37. 37.  What it meant to the country • Through physical expansion to the west, the United States would be set on a course to become a political and social superpower • Manifest Destiny adds fuel to the fire of expansion • Advertising potential for great wealth in minerals in the West • Promoting programs to help the downtrodden acquire and keep land in the West (if they paid their way)  Results • Many Easterners head to the West in search of riches and a new start • Most believing they were helping the US achieve Manifest Destiny and it was God’s chosen path for them • Manifest Destiny expands to foreign policy • Becomes the driving force behind the Mexican-American War • Later, the Spanish-American War (after we achieve “sea to shining sea”) • Today, becomes intertwined with globalization • We must spread democracy throughout the world
  38. 38.  Election of 1844  Jones was Houston’s Secretary of State  Easily won the presidency on a platform similar to Houston’s  Kenneth Lewis Anderson was his Vice-President  Ran a virtually silent campaign  Last President of the Republic  Term of office: December 1844 – February 1846
  39. 39.  Financial Issues  Jones was never able to rein in the Republic’s debt  By the time Texas was annexed, the debt was roughly $10 million  Annexation  Before U.S. President John Tyler left office, he proposed Texas annexation one last time through a joint resolution  Only required a majority approval of both houses of Congress John Tyler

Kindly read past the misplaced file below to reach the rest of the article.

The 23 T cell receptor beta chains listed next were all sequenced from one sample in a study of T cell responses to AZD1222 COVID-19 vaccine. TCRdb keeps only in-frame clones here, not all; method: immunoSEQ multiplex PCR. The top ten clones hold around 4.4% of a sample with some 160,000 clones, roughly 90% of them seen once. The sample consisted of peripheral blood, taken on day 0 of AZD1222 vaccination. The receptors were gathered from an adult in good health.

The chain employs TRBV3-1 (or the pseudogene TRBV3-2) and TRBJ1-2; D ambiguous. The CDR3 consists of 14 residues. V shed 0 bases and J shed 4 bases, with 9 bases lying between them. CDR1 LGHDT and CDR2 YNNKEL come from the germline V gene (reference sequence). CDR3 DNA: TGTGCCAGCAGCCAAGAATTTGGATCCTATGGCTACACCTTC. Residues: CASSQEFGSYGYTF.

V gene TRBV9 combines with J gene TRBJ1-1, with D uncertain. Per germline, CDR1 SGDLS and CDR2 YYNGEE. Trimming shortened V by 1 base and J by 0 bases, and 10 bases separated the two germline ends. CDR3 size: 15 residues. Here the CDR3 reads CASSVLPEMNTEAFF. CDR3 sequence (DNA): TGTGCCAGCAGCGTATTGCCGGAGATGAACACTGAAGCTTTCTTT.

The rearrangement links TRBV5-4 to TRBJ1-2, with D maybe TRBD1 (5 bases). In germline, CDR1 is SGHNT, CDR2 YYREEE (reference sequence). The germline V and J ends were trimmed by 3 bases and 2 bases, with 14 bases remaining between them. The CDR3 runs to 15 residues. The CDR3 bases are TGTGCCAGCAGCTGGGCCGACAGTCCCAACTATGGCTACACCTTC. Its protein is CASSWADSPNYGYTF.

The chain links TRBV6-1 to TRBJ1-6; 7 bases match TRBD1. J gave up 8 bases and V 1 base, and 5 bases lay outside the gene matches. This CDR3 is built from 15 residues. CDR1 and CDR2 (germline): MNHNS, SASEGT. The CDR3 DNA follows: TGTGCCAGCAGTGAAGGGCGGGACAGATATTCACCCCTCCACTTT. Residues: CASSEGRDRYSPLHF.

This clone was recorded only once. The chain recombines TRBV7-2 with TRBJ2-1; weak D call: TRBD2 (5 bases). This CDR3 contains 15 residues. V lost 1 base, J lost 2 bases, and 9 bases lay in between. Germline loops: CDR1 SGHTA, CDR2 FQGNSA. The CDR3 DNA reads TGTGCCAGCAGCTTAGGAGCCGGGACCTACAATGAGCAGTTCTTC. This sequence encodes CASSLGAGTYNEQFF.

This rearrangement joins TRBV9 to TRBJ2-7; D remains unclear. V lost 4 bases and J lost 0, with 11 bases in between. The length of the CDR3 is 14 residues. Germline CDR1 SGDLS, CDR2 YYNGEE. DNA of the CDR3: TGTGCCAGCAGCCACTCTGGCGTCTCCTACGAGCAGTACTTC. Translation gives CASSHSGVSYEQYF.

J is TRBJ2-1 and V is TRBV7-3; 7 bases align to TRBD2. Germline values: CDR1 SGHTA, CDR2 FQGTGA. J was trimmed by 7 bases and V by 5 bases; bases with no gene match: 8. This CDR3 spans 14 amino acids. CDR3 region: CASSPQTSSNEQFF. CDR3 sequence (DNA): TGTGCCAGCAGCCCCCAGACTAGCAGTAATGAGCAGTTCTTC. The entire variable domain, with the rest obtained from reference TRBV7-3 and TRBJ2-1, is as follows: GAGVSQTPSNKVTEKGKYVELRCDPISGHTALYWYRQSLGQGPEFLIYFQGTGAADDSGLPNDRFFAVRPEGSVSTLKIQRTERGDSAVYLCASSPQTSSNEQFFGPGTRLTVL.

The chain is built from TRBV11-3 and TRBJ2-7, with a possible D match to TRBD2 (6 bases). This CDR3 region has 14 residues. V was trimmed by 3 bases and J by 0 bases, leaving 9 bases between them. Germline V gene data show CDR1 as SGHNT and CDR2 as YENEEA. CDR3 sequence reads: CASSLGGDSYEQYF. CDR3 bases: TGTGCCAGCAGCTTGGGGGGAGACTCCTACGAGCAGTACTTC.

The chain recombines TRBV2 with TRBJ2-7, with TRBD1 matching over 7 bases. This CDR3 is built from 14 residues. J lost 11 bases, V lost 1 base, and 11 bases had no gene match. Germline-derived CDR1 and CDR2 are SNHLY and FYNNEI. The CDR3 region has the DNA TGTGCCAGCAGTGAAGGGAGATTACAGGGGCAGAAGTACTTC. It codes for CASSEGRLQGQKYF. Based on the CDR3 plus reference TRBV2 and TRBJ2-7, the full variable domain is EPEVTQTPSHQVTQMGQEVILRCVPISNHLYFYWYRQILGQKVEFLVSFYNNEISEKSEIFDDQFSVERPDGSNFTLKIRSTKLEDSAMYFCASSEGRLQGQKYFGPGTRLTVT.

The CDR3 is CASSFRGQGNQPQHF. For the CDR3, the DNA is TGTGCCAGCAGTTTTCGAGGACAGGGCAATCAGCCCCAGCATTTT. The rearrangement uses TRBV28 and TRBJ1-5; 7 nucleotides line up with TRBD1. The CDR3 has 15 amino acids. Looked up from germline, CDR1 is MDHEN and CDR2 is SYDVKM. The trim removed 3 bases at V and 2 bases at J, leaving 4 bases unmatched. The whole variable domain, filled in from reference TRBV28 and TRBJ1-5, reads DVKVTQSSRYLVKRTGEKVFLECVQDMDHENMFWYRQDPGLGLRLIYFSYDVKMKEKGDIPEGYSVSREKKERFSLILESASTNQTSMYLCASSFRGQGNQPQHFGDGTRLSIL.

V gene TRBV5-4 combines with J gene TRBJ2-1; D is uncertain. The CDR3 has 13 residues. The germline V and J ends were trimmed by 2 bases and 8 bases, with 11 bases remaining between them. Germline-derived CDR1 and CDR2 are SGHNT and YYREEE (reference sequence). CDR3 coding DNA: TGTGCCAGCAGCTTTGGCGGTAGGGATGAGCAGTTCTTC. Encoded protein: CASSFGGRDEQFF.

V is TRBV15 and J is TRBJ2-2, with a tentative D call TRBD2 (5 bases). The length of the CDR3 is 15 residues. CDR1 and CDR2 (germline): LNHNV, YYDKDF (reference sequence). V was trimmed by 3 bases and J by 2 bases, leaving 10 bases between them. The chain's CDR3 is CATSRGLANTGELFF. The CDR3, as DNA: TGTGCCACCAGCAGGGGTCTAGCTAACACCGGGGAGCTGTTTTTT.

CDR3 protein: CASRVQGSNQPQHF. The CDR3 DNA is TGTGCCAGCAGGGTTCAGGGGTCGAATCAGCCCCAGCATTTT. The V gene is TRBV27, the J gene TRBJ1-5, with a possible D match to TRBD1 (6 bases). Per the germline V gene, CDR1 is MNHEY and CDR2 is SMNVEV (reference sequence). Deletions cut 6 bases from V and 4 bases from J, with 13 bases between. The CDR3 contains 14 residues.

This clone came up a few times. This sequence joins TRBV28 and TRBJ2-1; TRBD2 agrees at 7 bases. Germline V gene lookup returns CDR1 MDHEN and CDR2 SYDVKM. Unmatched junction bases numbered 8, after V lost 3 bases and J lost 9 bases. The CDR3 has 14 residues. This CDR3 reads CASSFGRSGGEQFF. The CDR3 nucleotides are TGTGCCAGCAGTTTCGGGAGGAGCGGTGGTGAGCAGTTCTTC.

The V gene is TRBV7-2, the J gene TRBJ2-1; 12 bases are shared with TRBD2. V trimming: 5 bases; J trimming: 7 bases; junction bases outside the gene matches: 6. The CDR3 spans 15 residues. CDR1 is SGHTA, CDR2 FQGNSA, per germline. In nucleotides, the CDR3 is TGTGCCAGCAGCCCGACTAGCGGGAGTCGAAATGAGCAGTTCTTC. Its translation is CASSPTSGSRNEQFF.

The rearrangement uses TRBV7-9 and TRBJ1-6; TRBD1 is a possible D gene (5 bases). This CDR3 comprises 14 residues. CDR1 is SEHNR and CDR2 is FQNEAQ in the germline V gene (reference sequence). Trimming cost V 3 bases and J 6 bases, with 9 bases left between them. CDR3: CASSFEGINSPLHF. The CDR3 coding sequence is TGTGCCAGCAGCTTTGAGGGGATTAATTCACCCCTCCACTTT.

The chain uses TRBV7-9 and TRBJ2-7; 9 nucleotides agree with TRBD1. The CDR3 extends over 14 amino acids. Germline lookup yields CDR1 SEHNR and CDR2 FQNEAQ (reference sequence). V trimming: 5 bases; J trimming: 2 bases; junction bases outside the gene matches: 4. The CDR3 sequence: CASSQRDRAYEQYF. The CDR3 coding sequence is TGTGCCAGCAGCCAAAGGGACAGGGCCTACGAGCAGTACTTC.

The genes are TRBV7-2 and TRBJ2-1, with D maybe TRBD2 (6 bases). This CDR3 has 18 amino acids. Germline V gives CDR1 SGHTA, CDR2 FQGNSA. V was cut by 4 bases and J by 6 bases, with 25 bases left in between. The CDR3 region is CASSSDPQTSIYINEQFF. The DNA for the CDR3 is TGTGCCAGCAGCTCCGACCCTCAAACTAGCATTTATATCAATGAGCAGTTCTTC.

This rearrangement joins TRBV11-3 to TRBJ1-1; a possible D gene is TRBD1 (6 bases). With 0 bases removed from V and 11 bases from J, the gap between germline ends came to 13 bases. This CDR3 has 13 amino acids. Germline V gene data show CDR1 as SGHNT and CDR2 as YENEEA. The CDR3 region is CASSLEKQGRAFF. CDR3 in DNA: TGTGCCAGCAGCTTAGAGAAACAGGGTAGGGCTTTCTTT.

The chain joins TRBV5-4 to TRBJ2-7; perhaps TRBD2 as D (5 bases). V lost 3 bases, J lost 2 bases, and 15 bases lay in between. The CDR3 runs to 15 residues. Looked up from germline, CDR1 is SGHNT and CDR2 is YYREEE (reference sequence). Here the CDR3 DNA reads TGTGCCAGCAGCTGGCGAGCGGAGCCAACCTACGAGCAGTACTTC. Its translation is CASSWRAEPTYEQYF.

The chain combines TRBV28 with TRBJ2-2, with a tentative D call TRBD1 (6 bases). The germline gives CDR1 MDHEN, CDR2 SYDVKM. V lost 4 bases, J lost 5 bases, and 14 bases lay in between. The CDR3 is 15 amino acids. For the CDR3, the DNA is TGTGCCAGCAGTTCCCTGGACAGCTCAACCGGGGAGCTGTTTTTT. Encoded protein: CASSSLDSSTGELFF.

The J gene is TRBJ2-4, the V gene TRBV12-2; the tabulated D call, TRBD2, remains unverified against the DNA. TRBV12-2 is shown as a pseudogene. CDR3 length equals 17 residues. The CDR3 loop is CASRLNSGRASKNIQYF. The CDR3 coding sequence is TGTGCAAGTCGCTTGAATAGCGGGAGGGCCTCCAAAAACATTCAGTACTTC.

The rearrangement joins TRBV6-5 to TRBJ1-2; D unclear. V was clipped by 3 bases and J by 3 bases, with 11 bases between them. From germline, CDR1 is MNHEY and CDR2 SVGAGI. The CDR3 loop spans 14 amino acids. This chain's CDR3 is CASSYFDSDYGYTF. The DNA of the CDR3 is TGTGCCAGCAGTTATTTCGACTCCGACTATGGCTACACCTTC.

40. 40.  President Jones’ Silence  Jones was largely silent on the issue of annexation throughout his presidency  Was attempting to await the outcome of annexation, treaty, and independence offers  Many were the brain-child of Houston’s second term  Late 1844, the Texas Congress declared their intent to join the United States  Popular sentiment grew  People began to burn effigies of Jones due to his apparent complacence on the issue  June 1845, Jones put two choices up for consideration  Remain an independent nation  Mexico agreed to a treaty recognizing Texas’ independence  Join the United States  People overwhelming wished to join the United States
  41. 41. Texians  Individuals that took extreme pride in the nation  “Rugged Individualism” – valued resiliency, self- reliance, and courage  Plays into Manifest Destiny; these were the people expected to go and tame the West for the cause of M.D.  Typically a largely undisciplined and lawless society  Social pressures as a result of constant danger was a significant cause
  42. 42. Indians  Texas had no clear Indian policy and no standing treaties  Many tribes verged on extinction  Cherokees  Sam Houston negotiated a treaty with the Cherokees in 1835 acknowledging their rights to lands in East Texas  The First Congress rejected this agreement, and Lamar’s election extinguished their hopes of becoming recognized landowners  The Cherokees resisted Lamar’s demand for their removal until Texas troops killed Chief Duwali in the Battle of Neches in 1839
  43. 43. Indians  Comanches  Comanches had no real tribal government and constantly breached treaties that Houston had negotiated  Comanche raids were characterized by destruction of property, murder, and hostage taking  In March 1840, Texans met with the Comanches at the Council House in San Antonio to negotiate hostage release. However, the negotiations failed, and both sides resumed their attacks  In October 1844, Houston negotiated a treaty of peace and commerce that led to some tranquility, but they never stopped marauding completely